Professor Bakshi never paid attention to trolls. Ignoring such intolerant morons was a saner choice than responding to them, he thought. That’s why he never replied to any of the comments on his social media posts. As he’d learned a long time back, hit-and-run was the best practice on social media.

He logged off Twitter.

Professor Narayan Deo Bakshi was an academician, philosopher, writer, intellectual, columnist, motivational speaker and a thought leader of contemporary India. After a successful teaching stint across many prestigious universities around the globe, he had taken a mid-career retirement to devote himself to writing.

He had both the ability and the fortune to take the well-defined route towards success in life – a prestigious boarding school in Dehradun, followed by a degree from an even more prestigious college in New Delhi and subsequent higher studies and research opportunities in different Ivy League institutions in the US that landed him teaching jobs at eminent universities across the States and Europe.

With a fairly good academic record and scores of publications in leading journals under his belt, Bakshi had made a name for himself in the global academic community. However, as a triumph of his grumbling inner voice, he chose to retire from active academic life and, in order to appease his inner self, threw himself into full-time writing.

The prolific writer in him spawned more than a dozen books over a decade, further enhancing his reputation as an intellectual. Revered both within India and internationally, Bakshi, now based in Delhi, toured frequently to give lectures and wrote columns for various newspapers and magazines of repute. The Delhi media pursued him hotly for his take on numerous issues.

Bakshi’s engagement with the wider society continued on many levels as he went on to become a trustee in the boards of innumerable trusts and foundations. He was also a managing trustee in the organizations he himself had created. Such trusts attracted huge donations from donors around the world.

Among national donors, the government had, until recently, been his biggest support; but ever since the arrival of the new government under Raghav Mohan, much to the chagrin of Bakshi, the government’s support to his trusts had begun to dwindle. Fortunately for him, foreign support had continued to pour in.

Several of these trusts supported his academic pursuits and helped him employ an army of young people who carried on research and data-mining activities on his behalf. This, in turn, kept him afloat in the tide of intellectual one-upmanship and ensured him a position of power in society.

Sturdy in build, moderate in height and prosaic in looks, Bakshi, to a lay observer, would have passed off as just another man-on-the-street but for his intense eyes that looked piercing, his nose that turned stiff owing to his perceived sense of superiority and his perceptive face that shone with the radiance of a scholarly consciousness; he came across as a personage to be held in deference.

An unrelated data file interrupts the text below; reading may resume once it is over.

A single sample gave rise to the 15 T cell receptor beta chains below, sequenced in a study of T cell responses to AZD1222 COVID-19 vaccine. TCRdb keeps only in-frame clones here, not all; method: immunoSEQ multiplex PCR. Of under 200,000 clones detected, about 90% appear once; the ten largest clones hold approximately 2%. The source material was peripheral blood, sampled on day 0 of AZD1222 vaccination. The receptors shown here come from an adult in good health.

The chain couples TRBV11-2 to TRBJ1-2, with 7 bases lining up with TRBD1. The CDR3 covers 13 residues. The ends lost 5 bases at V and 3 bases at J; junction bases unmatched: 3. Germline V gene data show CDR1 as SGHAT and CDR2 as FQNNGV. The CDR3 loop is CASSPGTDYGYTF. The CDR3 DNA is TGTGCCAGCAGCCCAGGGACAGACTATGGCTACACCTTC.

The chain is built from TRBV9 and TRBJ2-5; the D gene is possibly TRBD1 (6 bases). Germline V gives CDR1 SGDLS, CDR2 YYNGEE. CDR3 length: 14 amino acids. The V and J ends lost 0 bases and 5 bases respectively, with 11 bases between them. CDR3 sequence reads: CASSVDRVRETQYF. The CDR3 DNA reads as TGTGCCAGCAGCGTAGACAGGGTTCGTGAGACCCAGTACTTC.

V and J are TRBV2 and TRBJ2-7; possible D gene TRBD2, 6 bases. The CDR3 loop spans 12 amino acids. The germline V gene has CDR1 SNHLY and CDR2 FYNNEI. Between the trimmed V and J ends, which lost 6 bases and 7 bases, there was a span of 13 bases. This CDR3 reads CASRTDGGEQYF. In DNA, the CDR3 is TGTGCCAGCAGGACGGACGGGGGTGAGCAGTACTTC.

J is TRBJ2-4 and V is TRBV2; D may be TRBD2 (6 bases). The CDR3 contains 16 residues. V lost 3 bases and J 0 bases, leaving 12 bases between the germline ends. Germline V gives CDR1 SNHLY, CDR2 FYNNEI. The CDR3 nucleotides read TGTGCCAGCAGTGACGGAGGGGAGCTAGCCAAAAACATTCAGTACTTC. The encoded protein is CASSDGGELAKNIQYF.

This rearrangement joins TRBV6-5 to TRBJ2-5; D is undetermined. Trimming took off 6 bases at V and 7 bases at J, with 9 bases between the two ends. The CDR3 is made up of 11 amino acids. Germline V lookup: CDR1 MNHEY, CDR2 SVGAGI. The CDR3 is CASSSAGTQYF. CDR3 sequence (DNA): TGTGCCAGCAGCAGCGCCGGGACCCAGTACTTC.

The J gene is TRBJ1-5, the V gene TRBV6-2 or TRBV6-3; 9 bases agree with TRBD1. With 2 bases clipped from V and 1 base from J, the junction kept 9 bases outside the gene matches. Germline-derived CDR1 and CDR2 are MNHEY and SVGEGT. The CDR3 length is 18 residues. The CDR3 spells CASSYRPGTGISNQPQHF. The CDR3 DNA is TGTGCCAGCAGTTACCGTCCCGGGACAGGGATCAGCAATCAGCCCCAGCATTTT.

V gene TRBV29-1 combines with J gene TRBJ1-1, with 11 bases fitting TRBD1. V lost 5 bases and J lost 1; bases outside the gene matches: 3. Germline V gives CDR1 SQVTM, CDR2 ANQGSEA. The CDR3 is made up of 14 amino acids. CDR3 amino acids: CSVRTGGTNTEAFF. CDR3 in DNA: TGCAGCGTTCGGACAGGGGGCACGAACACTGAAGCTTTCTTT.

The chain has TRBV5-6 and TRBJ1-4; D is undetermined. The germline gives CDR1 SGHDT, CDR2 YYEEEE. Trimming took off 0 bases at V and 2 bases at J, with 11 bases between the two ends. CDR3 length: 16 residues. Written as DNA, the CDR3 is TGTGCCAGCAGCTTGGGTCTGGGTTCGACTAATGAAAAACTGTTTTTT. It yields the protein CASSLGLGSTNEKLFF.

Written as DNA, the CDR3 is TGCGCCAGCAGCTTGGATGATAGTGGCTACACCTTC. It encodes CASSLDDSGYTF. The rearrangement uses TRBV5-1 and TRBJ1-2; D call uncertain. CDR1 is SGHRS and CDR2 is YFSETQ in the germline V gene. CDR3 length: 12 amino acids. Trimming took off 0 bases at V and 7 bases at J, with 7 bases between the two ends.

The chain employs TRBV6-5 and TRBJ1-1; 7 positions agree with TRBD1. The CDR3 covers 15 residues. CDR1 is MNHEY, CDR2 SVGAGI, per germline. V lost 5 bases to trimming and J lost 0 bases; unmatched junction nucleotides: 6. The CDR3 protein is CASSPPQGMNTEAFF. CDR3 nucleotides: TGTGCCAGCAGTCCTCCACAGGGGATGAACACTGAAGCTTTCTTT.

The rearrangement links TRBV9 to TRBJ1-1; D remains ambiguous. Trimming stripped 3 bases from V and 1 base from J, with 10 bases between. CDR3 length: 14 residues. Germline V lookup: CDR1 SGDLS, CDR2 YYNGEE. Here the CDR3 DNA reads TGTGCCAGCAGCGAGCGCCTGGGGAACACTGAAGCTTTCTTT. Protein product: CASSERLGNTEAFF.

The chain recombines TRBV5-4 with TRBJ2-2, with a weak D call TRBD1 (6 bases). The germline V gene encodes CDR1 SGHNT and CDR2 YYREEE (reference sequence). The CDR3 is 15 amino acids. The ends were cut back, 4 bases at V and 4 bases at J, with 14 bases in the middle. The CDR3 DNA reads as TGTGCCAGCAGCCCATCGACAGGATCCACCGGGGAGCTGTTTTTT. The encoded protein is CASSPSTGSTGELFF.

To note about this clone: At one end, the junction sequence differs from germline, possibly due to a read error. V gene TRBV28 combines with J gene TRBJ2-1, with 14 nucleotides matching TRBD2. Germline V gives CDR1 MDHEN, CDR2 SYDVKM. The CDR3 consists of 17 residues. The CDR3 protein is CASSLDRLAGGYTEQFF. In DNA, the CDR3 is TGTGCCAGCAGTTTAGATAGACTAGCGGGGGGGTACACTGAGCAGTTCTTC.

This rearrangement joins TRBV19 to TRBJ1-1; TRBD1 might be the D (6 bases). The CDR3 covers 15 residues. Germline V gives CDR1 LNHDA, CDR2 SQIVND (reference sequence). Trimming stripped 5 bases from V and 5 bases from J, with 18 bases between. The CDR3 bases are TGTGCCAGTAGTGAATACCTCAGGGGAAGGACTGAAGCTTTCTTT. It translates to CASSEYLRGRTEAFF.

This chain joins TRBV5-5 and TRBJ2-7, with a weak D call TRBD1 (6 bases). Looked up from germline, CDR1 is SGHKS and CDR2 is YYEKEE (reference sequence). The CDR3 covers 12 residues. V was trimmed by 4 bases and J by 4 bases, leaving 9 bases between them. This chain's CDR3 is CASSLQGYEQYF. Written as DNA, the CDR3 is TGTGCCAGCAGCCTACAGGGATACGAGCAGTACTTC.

Because of his habit of having the last word in any conversation, he had developed a gruff, authoritative voice that went well with his brusque mannerism. Bakshi had acquired his ideas and world view from what he felt to be the legacies of the Age of Enlightenment – libertarianism, socialism, secularism, individualism, progressivism and modernity. On a theoretical level, he held hard to certain notions like the spirit of enquiry, the right to free speech and the right to question, and believed them to be man’s inalienable rights. However, his right to ask questions meant his own right to ask questions from one and all – not others’ right to ask him similar questions.

Within his core, he was an eternal opponent and considered it as the test of his intellectual existence. He had taken upon himself the task of spearheading the political activism of his time and went on to become its principal ideological pole.

Through his complex network of finances and controls, he had set political narratives in India, which were fed to the Western media for their domestic audience. Such narratives shaped the world’s impression of India. This activism wasn’t without rewards as Bakshi’s trusts became the hot centre for the flow of overseas funds from foreign agencies that claimed to promote democracy and liberalism around the world. Bakshi knew the science of trust and the art of using it to support his five-star lifestyle, involving frequent business-class travel and wining and dining in luxury hotels around the world with people of his ilk and choice.

Bakshi had smiled in his garden chair; a new trust, possibly the biggest yet, was going to be launched today.

LIFE Foundation. A real game changer, Bakshi thought and smirked to himself.

The following excerpt from Meenakshi Lekhi and Krishna Kumar's book, The New Delhi Conspiracy has been published with permission from HarperCollins Publishers, India. The book costs Rs 250 (paperback)